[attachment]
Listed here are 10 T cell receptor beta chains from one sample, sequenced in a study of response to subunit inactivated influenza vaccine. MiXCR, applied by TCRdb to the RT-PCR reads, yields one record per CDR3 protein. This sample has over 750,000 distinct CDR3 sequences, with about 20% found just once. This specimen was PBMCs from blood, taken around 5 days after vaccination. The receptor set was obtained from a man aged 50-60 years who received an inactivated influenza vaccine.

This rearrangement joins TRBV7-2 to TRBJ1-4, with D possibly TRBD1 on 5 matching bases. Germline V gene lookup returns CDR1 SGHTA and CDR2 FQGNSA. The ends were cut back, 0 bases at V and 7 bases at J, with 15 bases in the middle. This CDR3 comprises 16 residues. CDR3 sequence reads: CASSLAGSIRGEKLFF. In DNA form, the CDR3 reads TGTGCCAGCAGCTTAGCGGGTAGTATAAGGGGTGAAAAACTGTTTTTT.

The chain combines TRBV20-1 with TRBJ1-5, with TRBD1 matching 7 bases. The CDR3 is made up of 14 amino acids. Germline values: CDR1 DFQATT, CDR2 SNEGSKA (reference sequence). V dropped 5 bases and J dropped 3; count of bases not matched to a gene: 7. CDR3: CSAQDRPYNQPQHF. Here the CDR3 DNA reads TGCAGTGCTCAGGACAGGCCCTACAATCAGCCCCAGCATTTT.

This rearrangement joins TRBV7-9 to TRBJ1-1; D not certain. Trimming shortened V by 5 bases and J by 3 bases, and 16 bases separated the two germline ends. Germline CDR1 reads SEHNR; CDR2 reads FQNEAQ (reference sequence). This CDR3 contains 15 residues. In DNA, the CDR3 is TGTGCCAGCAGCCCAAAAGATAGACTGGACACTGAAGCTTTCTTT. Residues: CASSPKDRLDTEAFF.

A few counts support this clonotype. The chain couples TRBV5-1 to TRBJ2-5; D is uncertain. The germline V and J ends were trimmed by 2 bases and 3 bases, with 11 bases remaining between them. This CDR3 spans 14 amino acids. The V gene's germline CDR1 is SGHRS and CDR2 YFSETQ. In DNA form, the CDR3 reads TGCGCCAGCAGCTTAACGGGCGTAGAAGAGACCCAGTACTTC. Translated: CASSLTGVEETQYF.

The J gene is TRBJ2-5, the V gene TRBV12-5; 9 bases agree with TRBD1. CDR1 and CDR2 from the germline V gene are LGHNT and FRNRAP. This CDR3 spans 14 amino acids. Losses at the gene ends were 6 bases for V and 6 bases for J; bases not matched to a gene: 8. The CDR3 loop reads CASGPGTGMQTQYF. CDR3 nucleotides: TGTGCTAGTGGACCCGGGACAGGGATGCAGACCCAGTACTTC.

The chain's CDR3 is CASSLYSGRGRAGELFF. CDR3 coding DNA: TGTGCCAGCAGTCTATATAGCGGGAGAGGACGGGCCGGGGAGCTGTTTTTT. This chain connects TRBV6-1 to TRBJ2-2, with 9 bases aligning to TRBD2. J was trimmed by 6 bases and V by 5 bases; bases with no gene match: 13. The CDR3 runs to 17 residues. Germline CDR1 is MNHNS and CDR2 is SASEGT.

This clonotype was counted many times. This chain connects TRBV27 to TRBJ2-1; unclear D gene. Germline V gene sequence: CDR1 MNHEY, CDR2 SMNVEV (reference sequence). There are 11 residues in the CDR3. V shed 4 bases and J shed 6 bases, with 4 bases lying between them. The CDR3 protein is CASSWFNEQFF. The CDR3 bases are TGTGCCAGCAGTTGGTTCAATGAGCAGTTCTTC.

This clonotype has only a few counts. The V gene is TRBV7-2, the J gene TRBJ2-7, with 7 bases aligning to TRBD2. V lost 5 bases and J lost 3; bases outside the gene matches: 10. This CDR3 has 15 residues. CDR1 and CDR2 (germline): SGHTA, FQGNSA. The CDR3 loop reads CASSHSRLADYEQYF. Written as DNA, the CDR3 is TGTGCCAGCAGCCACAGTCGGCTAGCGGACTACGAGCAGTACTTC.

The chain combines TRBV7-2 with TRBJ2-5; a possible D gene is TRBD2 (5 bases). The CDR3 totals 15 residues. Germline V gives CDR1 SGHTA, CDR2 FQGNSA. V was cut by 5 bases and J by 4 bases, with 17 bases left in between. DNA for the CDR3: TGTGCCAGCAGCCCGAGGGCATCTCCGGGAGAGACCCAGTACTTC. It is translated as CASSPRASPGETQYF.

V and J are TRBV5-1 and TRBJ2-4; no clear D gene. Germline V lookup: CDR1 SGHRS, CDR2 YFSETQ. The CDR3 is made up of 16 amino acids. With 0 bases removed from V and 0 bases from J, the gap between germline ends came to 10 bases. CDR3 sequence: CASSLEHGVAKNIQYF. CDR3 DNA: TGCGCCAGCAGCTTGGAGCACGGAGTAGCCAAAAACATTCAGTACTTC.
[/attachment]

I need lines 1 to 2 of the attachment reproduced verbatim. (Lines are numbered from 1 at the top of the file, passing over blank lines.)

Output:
Listed here are 10 T cell receptor beta chains from one sample, sequenced in a study of response to subunit inactivated influenza vaccine. MiXCR, applied by TCRdb to the RT-PCR reads, yields one record per CDR3 protein. This sample has over 750,000 distinct CDR3 sequences, with about 20% found just once. This specimen was PBMCs from blood, taken around 5 days after vaccination. The receptor set was obtained from a man aged 50-60 years who received an inactivated influenza vaccine.

This rearrangement joins TRBV7-2 to TRBJ1-4, with D possibly TRBD1 on 5 matching bases. Germline V gene lookup returns CDR1 SGHTA and CDR2 FQGNSA. The ends were cut back, 0 bases at V and 7 bases at J, with 15 bases in the middle. This CDR3 comprises 16 residues. CDR3 sequence reads: CASSLAGSIRGEKLFF. In DNA form, the CDR3 reads TGTGCCAGCAGCTTAGCGGGTAGTATAAGGGGTGAAAAACTGTTTTTT.